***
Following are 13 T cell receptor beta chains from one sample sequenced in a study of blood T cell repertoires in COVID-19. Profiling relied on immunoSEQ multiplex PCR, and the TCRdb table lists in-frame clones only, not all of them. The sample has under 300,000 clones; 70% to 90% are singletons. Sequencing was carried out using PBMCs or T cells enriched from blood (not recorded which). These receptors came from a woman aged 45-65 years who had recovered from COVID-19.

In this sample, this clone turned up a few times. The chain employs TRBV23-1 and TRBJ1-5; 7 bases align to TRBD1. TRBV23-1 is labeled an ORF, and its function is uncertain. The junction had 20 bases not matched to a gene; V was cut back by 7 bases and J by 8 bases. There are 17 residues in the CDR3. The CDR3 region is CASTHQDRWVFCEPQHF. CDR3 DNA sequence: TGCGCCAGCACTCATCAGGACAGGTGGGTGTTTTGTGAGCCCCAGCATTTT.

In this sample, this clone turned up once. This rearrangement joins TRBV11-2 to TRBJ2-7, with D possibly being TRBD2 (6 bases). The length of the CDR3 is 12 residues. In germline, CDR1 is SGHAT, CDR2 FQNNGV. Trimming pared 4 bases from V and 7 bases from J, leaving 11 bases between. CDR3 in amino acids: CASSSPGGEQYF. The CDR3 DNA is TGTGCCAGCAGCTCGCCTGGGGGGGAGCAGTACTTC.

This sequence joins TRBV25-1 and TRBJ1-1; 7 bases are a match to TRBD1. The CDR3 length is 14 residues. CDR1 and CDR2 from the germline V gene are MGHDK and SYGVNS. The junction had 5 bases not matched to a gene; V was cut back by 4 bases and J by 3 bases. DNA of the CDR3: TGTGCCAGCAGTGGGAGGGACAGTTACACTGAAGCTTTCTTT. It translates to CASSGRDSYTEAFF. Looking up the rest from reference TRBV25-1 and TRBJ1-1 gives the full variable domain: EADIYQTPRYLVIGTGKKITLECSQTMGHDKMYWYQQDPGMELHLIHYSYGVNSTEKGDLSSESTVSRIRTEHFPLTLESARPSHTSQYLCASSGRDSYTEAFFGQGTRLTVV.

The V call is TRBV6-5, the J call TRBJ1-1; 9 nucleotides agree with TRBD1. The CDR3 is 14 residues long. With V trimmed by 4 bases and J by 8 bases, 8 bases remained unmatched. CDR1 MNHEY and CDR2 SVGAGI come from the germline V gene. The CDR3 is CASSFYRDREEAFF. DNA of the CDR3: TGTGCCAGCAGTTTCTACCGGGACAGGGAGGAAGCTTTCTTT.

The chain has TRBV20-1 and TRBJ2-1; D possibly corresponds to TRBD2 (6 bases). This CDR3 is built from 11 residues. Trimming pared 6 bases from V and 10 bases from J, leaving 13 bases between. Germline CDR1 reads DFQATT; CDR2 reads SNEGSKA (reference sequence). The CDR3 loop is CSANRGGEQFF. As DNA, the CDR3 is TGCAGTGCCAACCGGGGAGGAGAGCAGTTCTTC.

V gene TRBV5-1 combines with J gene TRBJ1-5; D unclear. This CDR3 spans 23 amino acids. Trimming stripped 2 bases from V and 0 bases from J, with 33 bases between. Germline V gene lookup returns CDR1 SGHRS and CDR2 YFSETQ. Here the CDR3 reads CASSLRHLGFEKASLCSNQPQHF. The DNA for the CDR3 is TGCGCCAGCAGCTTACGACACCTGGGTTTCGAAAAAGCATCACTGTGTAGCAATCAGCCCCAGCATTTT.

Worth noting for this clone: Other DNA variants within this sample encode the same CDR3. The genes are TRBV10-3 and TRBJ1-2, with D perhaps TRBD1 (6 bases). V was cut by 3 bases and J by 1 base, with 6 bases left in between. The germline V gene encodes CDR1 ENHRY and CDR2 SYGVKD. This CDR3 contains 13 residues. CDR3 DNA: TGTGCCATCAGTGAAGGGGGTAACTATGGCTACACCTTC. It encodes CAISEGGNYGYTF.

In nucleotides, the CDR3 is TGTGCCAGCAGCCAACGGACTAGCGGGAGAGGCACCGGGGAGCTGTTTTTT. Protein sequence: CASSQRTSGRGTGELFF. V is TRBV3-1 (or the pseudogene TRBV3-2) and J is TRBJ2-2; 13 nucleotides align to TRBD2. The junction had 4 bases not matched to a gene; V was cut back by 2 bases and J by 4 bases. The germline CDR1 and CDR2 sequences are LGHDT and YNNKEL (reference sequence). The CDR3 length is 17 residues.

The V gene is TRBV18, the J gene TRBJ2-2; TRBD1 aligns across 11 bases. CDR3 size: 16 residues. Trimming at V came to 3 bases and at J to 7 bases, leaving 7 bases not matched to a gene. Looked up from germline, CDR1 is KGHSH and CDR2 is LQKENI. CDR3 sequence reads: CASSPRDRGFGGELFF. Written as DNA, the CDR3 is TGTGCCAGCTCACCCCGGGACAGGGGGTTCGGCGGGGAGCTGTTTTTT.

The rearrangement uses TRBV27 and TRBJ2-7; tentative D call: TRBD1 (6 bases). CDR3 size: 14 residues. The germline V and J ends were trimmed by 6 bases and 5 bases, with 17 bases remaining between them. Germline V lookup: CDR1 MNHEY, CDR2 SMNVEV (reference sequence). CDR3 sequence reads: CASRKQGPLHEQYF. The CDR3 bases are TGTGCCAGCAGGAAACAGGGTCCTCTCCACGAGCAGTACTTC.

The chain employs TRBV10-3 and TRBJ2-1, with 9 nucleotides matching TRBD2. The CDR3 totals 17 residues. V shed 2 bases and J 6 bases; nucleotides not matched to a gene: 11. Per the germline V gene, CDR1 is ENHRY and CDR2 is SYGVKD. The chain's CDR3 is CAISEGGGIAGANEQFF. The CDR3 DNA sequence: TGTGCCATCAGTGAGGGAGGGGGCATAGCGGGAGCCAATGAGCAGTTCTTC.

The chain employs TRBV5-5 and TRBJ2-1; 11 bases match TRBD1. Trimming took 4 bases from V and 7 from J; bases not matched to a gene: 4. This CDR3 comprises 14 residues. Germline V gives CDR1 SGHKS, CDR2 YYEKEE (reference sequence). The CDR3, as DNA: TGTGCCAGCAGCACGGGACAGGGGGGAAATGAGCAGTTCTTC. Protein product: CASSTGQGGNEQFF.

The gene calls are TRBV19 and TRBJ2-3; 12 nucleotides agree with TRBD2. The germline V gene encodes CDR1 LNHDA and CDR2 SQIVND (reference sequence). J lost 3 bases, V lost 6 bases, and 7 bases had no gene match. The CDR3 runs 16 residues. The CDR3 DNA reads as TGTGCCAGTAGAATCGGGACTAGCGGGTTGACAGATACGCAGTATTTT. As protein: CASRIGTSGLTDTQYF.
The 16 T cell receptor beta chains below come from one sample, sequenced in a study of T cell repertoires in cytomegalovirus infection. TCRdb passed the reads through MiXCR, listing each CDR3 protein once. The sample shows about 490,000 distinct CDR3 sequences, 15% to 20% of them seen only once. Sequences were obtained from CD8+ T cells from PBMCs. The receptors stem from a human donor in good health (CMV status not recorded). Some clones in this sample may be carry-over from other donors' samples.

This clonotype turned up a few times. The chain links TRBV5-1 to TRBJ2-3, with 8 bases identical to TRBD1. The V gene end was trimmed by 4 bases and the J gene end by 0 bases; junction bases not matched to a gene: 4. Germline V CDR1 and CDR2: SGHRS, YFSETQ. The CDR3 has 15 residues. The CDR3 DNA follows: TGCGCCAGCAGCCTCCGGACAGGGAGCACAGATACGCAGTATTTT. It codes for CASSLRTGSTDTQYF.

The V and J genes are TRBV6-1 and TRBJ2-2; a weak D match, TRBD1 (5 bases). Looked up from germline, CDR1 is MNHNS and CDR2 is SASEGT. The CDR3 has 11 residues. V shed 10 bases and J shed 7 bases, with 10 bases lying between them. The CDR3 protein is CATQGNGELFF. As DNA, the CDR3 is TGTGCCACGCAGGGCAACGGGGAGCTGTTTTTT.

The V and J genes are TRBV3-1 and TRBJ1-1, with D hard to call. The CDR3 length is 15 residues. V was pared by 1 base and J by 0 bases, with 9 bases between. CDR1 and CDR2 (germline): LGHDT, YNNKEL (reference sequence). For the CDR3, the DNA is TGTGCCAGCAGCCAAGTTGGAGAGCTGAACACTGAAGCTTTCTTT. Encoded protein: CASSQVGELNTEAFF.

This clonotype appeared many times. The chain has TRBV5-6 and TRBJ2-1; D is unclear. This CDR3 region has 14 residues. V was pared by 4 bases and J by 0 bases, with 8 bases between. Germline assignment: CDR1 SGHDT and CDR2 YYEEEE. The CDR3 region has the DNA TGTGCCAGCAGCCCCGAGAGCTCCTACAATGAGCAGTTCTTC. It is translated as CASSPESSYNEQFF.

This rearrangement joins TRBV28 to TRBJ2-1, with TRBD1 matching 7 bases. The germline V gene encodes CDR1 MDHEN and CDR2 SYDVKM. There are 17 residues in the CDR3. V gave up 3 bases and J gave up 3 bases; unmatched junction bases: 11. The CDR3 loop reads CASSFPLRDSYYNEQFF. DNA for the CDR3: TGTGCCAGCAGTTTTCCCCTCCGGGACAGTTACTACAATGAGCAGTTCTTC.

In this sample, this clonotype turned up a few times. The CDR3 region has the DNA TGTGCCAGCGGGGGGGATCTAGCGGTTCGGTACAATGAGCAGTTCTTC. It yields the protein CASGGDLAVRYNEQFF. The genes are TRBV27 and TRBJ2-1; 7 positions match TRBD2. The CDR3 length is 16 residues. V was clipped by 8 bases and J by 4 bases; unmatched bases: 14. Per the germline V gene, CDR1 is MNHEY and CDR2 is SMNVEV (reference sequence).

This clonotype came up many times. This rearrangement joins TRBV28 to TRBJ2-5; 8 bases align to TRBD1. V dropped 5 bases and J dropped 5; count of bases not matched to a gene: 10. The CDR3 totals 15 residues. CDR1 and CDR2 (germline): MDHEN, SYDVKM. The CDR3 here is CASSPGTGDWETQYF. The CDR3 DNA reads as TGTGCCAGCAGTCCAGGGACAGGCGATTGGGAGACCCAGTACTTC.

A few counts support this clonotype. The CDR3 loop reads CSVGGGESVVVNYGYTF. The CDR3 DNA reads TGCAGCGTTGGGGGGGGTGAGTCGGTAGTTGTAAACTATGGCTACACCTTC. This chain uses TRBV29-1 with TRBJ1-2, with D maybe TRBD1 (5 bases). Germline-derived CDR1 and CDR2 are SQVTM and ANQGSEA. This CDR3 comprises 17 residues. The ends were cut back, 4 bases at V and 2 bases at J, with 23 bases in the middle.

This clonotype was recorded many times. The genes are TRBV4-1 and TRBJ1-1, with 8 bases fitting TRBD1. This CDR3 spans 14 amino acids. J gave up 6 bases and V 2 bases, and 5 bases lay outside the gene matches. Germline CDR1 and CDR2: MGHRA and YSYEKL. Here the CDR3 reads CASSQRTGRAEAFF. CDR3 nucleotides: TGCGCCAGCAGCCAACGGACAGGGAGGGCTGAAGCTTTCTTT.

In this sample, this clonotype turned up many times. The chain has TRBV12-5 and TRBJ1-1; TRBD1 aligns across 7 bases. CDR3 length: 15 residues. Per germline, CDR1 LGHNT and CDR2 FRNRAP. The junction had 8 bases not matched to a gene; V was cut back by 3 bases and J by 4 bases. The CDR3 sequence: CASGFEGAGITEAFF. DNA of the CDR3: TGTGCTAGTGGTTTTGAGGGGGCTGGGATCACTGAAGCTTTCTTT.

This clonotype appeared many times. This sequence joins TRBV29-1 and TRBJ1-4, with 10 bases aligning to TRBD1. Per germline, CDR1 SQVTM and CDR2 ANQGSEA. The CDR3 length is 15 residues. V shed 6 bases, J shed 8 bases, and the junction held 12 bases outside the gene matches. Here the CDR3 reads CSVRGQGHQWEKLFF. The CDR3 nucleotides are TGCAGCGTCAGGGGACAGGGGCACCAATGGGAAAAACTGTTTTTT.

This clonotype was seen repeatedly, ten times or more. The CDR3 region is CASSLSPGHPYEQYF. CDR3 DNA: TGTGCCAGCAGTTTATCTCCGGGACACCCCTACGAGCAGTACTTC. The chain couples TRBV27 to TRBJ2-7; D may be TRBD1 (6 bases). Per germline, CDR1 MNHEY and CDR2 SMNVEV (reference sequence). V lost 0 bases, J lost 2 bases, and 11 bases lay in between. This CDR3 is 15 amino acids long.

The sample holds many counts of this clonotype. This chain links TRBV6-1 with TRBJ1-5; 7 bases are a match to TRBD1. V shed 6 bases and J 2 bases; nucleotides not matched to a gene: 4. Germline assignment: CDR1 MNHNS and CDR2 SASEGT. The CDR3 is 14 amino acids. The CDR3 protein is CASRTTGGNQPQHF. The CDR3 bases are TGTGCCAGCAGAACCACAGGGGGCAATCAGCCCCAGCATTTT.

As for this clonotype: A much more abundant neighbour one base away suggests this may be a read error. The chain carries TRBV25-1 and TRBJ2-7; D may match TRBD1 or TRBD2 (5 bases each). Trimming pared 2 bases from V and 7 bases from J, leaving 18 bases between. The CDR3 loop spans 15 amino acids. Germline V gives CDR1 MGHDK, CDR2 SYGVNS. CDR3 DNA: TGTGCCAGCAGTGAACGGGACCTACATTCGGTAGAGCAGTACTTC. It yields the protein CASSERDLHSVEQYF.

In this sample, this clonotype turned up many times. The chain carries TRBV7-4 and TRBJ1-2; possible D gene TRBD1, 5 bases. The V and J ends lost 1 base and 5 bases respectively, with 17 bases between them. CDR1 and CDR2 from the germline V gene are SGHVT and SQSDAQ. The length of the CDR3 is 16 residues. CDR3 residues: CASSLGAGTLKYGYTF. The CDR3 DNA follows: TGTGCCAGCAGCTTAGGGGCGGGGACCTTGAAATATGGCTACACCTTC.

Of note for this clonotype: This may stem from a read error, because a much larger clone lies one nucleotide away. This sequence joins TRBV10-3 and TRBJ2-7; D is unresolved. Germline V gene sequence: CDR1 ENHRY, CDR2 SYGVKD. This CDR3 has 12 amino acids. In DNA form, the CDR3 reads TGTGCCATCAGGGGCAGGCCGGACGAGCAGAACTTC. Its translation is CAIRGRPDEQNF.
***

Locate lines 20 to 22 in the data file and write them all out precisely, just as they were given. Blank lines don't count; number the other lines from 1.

This rearrangement joins TRBV28 to TRBJ2-1, with TRBD1 matching 7 bases. The germline V gene encodes CDR1 MDHEN and CDR2 SYDVKM. There are 17 residues in the CDR3. V gave up 3 bases and J gave up 3 bases; unmatched junction bases: 11. The CDR3 loop reads CASSFPLRDSYYNEQFF. DNA for the CDR3: TGTGCCAGCAGTTTTCCCCTCCGGGACAGTTACTACAATGAGCAGTTCTTC.

In this sample, this clonotype turned up a few times. The CDR3 region has the DNA TGTGCCAGCGGGGGGGATCTAGCGGTTCGGTACAATGAGCAGTTCTTC. It yields the protein CASGGDLAVRYNEQFF. The genes are TRBV27 and TRBJ2-1; 7 positions match TRBD2. The CDR3 length is 16 residues. V was clipped by 8 bases and J by 4 bases; unmatched bases: 14. Per the germline V gene, CDR1 is MNHEY and CDR2 is SMNVEV (reference sequence).

This clonotype came up many times. This rearrangement joins TRBV28 to TRBJ2-5; 8 bases align to TRBD1. V dropped 5 bases and J dropped 5; count of bases not matched to a gene: 10. The CDR3 totals 15 residues. CDR1 and CDR2 (germline): MDHEN, SYDVKM. The CDR3 here is CASSPGTGDWETQYF. The CDR3 DNA reads as TGTGCCAGCAGTCCAGGGACAGGCGATTGGGAGACCCAGTACTTC.